Britain’s Prime Minister Boris Johnson is expected to press his fellow world leaders to make climate commitments when he travels to New York for the United Nations 76th General Assembly next week.
He will use a closed meeting to stress the importance of making key pledges to reduce carbon emissions, with a particular effort to end the use of coal.
Mr Johnson will co-host the round-table discussion with the UN Secretary General Antonio Guterres just weeks before Britain is due to host Cop26 in Glasgow.
Britain's UN ambassador Barbara Woodward touched on the aims in a statement, saying the UK would press countries to "cut emissions, particularly phasing out coal, and revitalising and protecting nature".
"UNGA is the last big moment in the international calendar ahead of Cop26," she said. "Climate change will be the UK's top priority."
On Wednesday, a senior UN official said over the past two years world leaders had discussed ways to roll back damage to the planet at G7 and G20 meetings.
But the unnamed official said there had not been a forum for leading economies to speak to the hardest-hit countries.
Asked why the meeting was closed door, he said: "It's not intended in any fashion to be a meeting in the shadows," but a way to facilitate frank dialogue "rather than pre-prepared statements or reverting to established positions."
The meeting will include leaders from the G20, as well as developing and small island nations, and will be partly in-person, partly online.
Mr Guterres has laid out three climate priorities for the UN, first and foremost of which is to ask countries to bolster their pledges to reach net zero emissions by 2050 under the 2015 Paris agreement.
The body also wants developed nations to fulfil a promise to raise $100 billion for a climate action fund.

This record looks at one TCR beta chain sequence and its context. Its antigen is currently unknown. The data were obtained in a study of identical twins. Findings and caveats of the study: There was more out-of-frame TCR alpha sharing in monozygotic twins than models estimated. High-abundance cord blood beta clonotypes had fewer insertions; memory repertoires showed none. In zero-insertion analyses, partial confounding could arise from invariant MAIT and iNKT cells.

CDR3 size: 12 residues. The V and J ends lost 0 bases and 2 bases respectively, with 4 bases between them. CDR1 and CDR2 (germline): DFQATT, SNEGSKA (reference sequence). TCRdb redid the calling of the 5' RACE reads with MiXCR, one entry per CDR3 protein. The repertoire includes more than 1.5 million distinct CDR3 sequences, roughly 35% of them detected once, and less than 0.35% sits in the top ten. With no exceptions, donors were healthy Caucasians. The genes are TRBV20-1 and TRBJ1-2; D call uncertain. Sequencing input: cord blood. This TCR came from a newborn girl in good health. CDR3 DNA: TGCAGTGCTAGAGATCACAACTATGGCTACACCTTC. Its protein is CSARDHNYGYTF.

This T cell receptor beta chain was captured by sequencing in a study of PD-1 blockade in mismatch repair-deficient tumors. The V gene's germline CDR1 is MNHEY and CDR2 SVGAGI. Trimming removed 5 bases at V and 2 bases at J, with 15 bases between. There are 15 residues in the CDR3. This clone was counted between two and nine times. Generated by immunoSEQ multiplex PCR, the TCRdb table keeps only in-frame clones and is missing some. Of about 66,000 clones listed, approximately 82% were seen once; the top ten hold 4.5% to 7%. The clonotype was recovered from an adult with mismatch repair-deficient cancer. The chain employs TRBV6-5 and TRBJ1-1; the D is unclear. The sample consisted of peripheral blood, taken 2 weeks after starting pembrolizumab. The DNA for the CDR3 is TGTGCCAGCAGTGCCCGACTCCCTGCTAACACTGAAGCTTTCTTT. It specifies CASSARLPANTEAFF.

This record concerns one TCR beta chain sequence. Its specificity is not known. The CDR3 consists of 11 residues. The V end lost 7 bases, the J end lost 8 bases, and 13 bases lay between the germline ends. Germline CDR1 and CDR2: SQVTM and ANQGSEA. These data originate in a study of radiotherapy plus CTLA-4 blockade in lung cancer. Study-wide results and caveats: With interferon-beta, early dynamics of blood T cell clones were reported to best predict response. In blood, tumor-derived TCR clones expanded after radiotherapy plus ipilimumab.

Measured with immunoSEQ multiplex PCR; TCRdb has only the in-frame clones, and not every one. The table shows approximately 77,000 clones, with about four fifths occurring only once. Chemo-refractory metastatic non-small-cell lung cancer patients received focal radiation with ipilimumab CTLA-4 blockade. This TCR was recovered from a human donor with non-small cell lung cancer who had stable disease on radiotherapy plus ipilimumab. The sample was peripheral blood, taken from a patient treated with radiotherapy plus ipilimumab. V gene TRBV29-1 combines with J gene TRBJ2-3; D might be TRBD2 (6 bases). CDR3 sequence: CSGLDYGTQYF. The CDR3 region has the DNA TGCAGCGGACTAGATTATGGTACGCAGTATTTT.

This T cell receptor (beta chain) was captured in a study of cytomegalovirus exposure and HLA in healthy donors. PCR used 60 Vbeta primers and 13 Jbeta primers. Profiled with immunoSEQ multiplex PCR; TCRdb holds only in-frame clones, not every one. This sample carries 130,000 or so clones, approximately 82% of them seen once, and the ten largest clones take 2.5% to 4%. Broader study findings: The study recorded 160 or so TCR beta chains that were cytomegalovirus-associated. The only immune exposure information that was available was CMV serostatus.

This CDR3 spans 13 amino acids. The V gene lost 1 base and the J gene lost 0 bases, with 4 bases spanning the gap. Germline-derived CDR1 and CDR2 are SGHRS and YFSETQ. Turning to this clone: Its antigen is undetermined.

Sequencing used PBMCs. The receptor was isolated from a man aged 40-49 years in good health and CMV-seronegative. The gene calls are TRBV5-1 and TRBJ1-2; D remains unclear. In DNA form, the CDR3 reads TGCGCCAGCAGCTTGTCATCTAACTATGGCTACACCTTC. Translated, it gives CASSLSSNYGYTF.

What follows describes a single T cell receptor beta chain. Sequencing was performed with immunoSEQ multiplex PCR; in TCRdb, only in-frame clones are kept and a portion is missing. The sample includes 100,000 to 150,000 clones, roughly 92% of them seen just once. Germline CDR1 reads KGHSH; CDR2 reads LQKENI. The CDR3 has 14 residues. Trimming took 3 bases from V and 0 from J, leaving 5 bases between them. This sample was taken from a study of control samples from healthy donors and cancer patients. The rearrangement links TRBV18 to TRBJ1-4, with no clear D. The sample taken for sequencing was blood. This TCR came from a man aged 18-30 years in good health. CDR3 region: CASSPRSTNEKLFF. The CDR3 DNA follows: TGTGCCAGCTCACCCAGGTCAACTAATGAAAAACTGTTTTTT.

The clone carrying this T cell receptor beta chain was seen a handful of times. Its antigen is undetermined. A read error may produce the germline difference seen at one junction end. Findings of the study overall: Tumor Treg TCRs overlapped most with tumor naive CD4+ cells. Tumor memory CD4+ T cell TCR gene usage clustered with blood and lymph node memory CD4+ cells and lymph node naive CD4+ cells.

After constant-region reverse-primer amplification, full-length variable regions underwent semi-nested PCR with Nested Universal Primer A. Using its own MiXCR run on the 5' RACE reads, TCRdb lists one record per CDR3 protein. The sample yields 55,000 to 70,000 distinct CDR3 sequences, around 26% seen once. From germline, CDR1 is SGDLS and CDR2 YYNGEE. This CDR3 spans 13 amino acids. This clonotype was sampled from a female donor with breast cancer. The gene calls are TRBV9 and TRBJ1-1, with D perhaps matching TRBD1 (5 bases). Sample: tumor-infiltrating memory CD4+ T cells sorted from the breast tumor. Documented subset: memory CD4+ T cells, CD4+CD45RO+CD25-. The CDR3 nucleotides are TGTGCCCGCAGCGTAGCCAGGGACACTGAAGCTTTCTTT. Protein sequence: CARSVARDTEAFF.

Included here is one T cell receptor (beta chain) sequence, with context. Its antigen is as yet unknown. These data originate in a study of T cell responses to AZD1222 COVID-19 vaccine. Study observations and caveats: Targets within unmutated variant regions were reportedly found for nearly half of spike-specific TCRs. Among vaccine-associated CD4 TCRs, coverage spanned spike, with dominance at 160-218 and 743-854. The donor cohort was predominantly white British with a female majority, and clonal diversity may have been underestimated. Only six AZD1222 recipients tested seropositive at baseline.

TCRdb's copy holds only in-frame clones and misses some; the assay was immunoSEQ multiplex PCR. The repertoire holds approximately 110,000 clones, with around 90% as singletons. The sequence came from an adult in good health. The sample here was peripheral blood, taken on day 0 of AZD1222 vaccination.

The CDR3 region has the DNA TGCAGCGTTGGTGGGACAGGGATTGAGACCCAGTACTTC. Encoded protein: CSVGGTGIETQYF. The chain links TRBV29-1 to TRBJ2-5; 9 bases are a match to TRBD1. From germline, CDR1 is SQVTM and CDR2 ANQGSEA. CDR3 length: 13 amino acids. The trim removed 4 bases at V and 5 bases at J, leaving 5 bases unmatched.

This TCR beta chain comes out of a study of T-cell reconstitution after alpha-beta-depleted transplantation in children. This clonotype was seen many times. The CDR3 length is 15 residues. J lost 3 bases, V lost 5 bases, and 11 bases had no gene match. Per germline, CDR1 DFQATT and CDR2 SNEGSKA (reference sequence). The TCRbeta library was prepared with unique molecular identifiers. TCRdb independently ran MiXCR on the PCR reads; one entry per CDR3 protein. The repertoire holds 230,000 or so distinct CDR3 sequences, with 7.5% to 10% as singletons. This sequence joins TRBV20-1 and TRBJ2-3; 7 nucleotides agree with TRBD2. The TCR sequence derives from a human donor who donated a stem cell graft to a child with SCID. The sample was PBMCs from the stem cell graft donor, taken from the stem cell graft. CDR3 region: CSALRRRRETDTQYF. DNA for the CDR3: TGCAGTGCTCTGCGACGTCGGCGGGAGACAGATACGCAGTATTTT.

Third, it wants to see a "significant breakthrough" on financing for adaptation projects for hard-hit nations.
The UN argues that countries most affected by climate change have suffered rising sea levels, flooding and droughts and therefore need investment in projects designed to prevent damage and address changes.
Cop26, a major UN climate summit, will bring together thousands of delegates from around the globe to discuss ways of preventing further damage to the environment.
The event is aimed at ensuring the world meets its goal of holding century-end warming to 1.5ºC.
Mr Johnson’s trip to the United States to attend the New York summit is expected to include a visit to Washington for a private meeting with US President Joe Biden, Axios reports.
It comes after the British prime minister made a virtual appearance at the White House on Wednesday evening to announce a trilateral partnership between the US, UK and Australia.
Under the pact, known as Aukus, Britain and America will offer the Australians help to develop nuclear-powered submarines.
The defence deal is being widely seen as an attempt to counter the growing influence of China in the Indo-Pacific.
Mr Johnson insisted the defence deal is not aimed at countering Beijing, telling MPs today: “Aukus is not intended to be adversarial towards any other power.”